While this is still an emerging technology, many dynamic components are now readily available, with even more being designed and developed at the speed of the 21st century. These innovations will help you and your patients live healthier lives in 2023 and beyond.
IT, IoT, and IoMT: What Does Each One Mean?
Let’s take a look at healthcare information technology (Health IT) and the Internet of Medical Things (IoMT or IoT Medical), a subset of the Internet of Things (IoT). The I in Health IT stands for information, and the I in IoMT stands for internet. On top of that, the T in IT is for technology, and the T in IoMT is for things. Yes, that’s right, things!
Health IT deals with electronic systems used to track, store, share, and analyze health information generated by clinicians or other professionals, using elements like electronic health records (EHRs), personal health records (PHRs), electronic prescribing (E-prescribing), and privacy and security systems.
The Internet of Things (IoT) refers to the network of physical objects or “things” connected to the internet through built-in sensors. These objects form dynamic networks, interact with users, collect data, and use artificial intelligence to transform them into practical knowledge to guide decision-making for many professional fields, including healthcare. This changes professional spaces into even smarter areas.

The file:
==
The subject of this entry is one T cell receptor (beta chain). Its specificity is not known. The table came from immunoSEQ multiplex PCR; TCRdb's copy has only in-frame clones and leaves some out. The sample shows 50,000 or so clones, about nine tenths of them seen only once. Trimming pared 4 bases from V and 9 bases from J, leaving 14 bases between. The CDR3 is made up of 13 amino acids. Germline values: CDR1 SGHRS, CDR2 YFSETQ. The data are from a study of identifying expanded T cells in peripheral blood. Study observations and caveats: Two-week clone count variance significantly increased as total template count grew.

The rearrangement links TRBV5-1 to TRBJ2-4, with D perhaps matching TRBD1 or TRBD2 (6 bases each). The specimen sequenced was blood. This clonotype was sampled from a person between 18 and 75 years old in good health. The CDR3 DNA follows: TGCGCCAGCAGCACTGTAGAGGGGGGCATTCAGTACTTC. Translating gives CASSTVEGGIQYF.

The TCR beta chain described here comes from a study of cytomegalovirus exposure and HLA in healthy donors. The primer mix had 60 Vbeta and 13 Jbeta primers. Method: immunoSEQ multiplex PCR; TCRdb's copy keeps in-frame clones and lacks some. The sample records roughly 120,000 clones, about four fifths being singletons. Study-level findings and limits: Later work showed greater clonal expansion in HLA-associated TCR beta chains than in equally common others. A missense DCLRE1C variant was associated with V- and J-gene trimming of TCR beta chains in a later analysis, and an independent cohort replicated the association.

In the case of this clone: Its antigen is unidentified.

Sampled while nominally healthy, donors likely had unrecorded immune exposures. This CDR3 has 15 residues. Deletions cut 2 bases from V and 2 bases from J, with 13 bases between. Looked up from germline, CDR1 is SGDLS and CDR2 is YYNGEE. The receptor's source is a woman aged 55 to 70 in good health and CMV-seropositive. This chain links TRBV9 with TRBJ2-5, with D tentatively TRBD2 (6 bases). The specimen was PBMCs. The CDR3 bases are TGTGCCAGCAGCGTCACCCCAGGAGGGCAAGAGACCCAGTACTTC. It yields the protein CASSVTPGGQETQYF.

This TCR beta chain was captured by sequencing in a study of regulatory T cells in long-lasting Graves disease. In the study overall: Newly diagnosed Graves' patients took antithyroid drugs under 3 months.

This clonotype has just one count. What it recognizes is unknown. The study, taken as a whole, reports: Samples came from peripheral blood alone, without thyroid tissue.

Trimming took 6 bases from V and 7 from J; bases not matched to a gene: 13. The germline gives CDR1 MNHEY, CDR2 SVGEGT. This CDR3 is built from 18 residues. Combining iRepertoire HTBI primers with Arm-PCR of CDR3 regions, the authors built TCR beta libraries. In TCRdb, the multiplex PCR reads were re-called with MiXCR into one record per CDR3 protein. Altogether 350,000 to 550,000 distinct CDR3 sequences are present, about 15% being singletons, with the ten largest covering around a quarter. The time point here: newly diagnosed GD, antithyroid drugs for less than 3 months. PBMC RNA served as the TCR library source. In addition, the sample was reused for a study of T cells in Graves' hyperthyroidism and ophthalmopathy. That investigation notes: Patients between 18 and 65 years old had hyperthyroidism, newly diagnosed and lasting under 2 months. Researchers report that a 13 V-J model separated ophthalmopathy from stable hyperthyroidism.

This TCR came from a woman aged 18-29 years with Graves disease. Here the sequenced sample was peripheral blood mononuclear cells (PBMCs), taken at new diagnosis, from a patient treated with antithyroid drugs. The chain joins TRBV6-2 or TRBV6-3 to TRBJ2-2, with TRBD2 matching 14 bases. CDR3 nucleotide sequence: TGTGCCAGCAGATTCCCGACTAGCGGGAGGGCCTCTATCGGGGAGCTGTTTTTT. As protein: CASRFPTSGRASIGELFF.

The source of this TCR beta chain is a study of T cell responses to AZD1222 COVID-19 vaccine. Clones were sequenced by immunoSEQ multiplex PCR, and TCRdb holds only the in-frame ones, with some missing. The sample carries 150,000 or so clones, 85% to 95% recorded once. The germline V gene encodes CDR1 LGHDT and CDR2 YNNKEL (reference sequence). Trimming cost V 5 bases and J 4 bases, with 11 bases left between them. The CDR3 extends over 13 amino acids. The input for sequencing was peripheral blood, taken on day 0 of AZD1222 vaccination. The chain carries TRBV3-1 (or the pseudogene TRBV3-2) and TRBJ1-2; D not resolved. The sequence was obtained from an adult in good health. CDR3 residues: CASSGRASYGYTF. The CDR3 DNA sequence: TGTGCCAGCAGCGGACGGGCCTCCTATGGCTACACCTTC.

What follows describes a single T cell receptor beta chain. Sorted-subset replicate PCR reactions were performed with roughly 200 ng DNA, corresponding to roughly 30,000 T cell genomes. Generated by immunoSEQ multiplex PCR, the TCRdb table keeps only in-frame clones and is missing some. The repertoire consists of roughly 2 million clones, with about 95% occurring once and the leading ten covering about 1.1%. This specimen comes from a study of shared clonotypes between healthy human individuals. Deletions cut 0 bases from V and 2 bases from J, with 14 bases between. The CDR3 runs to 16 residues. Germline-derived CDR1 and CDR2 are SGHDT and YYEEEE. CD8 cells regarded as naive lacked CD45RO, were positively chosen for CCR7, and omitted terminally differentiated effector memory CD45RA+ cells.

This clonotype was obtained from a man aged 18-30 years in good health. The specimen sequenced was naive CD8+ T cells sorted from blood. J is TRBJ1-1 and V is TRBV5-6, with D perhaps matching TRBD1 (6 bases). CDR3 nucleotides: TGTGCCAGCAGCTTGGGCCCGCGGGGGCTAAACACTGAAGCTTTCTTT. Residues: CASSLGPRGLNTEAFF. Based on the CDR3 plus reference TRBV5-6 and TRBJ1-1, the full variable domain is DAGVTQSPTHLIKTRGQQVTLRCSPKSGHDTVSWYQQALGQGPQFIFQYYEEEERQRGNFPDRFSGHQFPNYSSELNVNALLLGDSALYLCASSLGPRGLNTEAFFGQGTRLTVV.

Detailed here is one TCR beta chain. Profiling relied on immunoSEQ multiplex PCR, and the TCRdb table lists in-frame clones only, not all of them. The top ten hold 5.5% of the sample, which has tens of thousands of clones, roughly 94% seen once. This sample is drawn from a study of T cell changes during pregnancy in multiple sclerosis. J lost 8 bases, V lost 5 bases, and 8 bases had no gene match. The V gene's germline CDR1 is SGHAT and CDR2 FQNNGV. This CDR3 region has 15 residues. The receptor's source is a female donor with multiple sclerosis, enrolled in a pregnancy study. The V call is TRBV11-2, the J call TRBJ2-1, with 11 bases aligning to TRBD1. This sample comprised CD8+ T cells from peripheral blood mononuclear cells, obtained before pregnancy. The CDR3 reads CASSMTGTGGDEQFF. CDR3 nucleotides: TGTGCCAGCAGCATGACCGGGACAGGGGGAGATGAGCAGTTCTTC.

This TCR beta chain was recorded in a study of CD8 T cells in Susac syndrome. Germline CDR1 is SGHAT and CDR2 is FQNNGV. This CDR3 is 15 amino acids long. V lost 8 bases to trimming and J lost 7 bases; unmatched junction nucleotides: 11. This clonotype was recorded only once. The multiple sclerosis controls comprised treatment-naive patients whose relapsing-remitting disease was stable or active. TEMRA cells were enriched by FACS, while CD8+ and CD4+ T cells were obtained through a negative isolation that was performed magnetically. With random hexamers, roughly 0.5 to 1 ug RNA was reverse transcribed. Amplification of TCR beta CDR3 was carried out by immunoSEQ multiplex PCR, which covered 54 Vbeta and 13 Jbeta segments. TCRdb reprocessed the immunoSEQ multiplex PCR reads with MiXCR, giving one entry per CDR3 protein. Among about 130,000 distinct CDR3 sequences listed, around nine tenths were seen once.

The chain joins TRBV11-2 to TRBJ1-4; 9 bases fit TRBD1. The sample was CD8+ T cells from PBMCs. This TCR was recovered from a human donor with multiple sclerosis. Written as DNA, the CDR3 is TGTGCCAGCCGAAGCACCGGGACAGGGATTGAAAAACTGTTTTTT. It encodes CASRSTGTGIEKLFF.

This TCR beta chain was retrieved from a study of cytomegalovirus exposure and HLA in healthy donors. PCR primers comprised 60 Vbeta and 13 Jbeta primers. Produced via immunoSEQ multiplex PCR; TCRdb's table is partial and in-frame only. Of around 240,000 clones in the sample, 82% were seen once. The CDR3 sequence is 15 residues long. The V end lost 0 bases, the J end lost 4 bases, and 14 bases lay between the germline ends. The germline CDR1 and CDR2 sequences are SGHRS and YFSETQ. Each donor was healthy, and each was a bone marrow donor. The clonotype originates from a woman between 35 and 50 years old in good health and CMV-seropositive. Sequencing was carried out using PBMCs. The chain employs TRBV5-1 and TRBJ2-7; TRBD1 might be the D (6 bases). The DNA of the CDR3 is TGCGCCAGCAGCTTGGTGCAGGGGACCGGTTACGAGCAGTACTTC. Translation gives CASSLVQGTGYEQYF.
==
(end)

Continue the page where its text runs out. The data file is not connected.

IoMT (a subset of IoT focused on medicine) makes you nurses and doctors more intelligent, more informed, and quicker to respond than you have ever been and more than any previous generation. IoMT incorporates, communicates with, and uses Health IT. It also interconnects medical sensors and devices (“things”) that connect to the internet to collect, analyze, and transmit biomedical patient data to healthcare providers in real-time. The patients generate the data through wearable devices, implantable sensors, smart beds, and other technologies. It also involves communication networks and secure channels between patients, medical staff, and medical facilities.
It is revolutionizing healthcare, improving patient outcomes, reducing costs, and enhancing the patient and staff experience.
A significant distinction between healthcare IT and IoMT is the level of automation. While healthcare IT solutions are often designed to automate specific tasks, such as appointment scheduling and billing, IoMT focuses on automating data collection, analysis, and transmission, which medical professionals can use to inform their decisions or to take timely action. IoMT senses, analyzes, and acts on streaming data as it happens. Smart speakers can remind someone that they need to take their medication or allow them to contact a relative or caregiver before the crisis appears.
All healthcare systems depend on monitoring patients’ Health, and IoMT makes the monitoring highly accurate and immediate. An overwhelming percentage of IoMT devices fall under this umbrella, including: